Monday, September 24, 2007

Key of Death

A TINY key that could have saved the Titanic was sold in London at auction for £90,000 (Cdn $182,312) to a Chinese jeweler.

This tiny key was never once mentioned in Titanic movies. I never knew such a tiny key could make such a big difference. Such an important key... Why was it never mentioned?

This is an interesting piece of Titanic history...

Titanic sank on her maiden voyage from Southampton to New York on 15 April 1912 with the loss of 1,522 lives. This tiny key opened a locker containing the crows nest's binoculars and was held by David Blair, 37, of Broughty Ferry, near Dundee.

Blair sailed on the Titanic from Belfast to Southampton on April 3, 1912. He had been due to be the second officer for the Titanic's voyage to New York on April 10. But the White Star Line, the ship's owners, removed David at the last minute. Henry Wilde was assigned to Titanic because of his large liners experience as Chief Officer aboard sister ship, the Olympic. The remaining officers' ranks were changed. Blair was the one removed to make way for Wilde.

Blair forgot to hand the key in, meaning none of the lookouts could use his binoculars. Lookouts had to observe the surroundings with their naked eyes when the ship was sailing across the icy waters of the North Atlantic. By the time they spotted an iceberg, it was too late to avoid it. The 46,000-ton Titanic struck the iceberg in the north Atlantic at 11.45pm on April 14 and sank at 2.20am on April 15. Wilde was among those who perished.

A surviving lookout, Frederick Fleet, testified that if he had binoculars he would have seen the iceberg in time to save the ship.

* * * * *
Senator Smith, chair of official US inquiry into the sinking, asked Fleet: "Suppose you had glasses ... could you have seen this black object [the iceberg] at a greater distance?"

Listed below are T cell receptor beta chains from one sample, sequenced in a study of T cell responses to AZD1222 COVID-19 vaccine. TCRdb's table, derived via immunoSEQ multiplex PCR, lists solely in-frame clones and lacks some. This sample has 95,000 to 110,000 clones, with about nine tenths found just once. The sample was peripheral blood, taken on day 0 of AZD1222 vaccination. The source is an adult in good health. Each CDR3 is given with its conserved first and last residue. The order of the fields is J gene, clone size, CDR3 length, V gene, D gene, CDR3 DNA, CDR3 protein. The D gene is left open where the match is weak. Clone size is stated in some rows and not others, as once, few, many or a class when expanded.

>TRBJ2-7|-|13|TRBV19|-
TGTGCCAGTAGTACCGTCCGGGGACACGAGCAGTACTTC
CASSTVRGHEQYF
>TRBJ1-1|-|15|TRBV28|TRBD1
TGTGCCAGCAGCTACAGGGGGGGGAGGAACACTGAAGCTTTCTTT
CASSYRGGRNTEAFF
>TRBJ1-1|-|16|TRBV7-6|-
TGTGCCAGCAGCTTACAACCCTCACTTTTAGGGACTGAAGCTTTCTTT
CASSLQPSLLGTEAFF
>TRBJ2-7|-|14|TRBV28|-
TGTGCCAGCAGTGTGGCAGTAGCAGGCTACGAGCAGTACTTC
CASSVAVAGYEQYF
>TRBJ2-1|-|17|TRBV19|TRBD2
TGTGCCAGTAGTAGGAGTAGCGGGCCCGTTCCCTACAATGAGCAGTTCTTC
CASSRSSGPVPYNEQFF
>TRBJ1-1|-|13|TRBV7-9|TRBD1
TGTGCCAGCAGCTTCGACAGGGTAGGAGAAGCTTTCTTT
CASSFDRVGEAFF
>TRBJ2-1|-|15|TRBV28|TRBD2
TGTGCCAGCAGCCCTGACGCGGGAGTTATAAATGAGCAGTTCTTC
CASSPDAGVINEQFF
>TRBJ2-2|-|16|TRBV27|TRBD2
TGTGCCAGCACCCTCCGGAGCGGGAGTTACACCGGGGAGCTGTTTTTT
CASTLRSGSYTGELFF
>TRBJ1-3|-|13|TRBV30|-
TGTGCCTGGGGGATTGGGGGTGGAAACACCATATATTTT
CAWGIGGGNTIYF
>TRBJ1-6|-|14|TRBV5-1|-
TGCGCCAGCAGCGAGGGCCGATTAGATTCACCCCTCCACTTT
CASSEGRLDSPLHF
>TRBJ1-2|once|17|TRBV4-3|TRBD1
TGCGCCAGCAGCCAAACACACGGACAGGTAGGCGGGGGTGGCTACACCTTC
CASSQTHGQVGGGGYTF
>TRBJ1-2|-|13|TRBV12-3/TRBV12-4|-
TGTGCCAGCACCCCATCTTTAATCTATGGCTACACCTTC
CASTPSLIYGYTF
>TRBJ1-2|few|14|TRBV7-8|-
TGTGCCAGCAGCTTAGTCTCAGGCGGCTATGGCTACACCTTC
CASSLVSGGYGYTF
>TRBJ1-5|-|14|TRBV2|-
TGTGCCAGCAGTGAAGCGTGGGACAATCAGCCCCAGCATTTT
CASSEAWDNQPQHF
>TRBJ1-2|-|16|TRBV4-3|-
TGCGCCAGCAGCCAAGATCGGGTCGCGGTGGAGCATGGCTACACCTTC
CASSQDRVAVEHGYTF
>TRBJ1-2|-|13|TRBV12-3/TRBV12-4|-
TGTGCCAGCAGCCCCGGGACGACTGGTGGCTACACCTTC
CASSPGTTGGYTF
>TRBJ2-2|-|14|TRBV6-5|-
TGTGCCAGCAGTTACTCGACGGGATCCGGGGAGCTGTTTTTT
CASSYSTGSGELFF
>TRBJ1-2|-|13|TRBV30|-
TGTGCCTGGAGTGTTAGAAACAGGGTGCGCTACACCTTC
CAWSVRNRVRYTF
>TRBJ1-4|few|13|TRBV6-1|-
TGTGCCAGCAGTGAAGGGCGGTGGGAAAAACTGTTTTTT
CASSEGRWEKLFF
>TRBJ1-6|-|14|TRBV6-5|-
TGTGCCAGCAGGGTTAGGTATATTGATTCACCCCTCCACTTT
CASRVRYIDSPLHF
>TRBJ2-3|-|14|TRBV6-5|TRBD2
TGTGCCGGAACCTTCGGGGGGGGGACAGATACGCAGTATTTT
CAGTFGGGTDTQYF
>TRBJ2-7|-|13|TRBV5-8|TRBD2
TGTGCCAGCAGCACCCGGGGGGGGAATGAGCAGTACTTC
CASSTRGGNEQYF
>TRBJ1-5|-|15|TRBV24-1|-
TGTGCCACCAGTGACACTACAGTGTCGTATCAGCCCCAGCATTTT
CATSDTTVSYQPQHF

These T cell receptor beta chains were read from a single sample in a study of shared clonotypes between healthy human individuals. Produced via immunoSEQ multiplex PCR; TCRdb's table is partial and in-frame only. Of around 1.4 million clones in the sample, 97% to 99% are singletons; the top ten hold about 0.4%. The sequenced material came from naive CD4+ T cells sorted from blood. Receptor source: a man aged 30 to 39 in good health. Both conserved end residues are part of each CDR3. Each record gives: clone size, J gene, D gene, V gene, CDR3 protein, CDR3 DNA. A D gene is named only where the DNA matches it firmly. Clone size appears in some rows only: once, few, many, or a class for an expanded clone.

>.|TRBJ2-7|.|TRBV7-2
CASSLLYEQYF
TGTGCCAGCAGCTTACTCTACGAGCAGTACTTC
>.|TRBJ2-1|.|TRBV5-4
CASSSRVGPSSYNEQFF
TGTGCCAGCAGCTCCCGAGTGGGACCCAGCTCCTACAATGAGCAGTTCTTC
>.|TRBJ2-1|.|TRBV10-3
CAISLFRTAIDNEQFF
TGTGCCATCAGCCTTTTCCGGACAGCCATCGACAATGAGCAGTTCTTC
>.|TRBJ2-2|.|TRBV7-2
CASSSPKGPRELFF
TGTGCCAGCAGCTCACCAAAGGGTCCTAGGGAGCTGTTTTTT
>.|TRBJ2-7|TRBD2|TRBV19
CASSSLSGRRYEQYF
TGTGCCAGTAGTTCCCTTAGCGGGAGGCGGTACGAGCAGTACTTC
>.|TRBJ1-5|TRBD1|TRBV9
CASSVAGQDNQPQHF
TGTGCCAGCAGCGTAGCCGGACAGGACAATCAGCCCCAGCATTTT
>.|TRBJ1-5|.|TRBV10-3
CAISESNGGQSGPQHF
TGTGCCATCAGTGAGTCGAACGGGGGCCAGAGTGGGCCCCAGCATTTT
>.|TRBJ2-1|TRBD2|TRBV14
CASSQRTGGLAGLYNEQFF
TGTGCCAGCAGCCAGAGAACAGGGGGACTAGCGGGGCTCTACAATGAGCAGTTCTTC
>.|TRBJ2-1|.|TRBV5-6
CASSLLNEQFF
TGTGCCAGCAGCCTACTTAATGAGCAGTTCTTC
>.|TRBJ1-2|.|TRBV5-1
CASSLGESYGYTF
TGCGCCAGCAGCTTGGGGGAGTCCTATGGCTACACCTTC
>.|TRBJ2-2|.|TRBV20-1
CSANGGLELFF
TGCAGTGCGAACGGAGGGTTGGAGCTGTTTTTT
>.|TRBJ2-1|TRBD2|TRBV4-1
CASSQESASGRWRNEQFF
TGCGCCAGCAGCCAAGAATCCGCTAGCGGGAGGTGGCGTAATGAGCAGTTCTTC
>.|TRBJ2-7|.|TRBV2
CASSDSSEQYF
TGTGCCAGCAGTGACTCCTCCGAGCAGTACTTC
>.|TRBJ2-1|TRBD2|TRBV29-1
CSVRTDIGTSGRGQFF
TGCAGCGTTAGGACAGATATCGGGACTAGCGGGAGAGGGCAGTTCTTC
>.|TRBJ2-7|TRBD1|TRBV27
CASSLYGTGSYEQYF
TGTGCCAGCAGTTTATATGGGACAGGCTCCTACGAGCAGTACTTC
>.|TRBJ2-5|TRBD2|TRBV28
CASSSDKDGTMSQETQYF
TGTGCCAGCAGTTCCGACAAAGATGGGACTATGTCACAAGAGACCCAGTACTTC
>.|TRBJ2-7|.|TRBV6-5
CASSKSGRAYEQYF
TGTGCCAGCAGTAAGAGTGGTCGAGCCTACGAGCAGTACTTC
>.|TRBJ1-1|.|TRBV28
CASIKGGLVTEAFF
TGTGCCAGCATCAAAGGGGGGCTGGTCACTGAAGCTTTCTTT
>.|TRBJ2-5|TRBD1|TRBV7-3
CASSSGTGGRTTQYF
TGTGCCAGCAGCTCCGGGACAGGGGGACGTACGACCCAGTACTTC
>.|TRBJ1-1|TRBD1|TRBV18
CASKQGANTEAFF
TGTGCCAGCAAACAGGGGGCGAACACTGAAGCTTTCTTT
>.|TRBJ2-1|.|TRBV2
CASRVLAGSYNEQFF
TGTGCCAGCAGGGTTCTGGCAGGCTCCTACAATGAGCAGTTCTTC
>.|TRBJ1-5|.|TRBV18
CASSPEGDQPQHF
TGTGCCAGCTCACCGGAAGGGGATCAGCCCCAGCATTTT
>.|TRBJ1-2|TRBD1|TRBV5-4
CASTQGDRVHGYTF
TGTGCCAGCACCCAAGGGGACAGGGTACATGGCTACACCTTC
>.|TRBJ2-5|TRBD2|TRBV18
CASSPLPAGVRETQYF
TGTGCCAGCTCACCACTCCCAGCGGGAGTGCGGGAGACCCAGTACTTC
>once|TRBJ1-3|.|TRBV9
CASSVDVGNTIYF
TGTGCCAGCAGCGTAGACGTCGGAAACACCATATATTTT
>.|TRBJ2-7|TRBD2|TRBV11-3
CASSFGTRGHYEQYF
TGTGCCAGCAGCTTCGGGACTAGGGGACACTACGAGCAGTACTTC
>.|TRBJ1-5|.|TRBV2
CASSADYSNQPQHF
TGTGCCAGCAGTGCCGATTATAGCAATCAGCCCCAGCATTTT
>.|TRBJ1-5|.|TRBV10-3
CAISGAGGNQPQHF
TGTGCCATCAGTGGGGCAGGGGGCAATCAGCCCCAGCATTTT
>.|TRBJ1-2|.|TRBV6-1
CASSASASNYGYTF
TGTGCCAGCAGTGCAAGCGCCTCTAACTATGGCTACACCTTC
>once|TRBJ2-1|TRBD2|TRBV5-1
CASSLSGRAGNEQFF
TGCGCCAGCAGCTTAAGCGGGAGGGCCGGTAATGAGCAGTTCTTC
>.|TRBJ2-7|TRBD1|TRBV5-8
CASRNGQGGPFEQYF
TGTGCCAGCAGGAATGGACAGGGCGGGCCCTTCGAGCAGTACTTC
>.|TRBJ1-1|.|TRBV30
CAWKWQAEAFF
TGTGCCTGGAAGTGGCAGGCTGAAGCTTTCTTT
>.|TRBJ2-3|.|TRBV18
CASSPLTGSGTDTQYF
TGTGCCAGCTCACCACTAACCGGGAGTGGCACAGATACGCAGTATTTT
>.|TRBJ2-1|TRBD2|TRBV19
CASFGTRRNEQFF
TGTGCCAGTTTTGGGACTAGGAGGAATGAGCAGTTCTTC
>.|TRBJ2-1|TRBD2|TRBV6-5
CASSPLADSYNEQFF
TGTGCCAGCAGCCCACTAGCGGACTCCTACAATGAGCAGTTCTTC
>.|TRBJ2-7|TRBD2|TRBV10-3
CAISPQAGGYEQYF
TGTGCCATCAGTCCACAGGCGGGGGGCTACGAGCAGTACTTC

Fleet replied: "We could have seen it a bit sooner."

Asked "How much sooner?", he said: "Well, enough to get out of the way."

In Mr Blair's defence, Mr Aldridge added: "Blair would have been rushing about tidying up his loose ends before then.

"In his rush it slipped his mind to hand over the key so the fate of the Titanic was in his hands in a round-about way.

"But in terms of blame then you have to look at the captain, EJ Smith. The ship was going too fast in an ice field which he had warnings about."

He continued: "There was a pair of binoculars on the bridge and a pair for the crows nest because Blair had them just days before.

"But the failure to provide the lookouts with them could have been down to Lightoller [who replaced Blair as Second Officer] not knowing where they were.

"He would have found them had he been able to open the locker.

"So in the end all the lookouts had were their own eyes."

* * * * *

A year after the Titanic disaster Blair was awarded the Kings Gallantry medal for saving life at sea. He kept the key as a memento and eventually passed it on to his daughter Nancy who gave it to the British and International Seamans Society in the 1980s.

Who's fault was it?
Since Blair was taken off the crew at last minute, it's not completely his fault that he forgot to hand in the key. The people who made the decision probably didn't know about the key. So, it's probably not completely their fault as well. I guess nobody knew at that time such a tiny key made such a difference. Why didn't the new Second Officer look for the binoculars? May be he looked but couldn't find it? No one knew the binoculars were in the locker? Unless we travel back in time, we'll never know the answer.

Many small mistakes eventually accumulated to become one big consequence.... Titanic sank!

BBC News
This is London
Shanghai Daily
Daily Record
The Age

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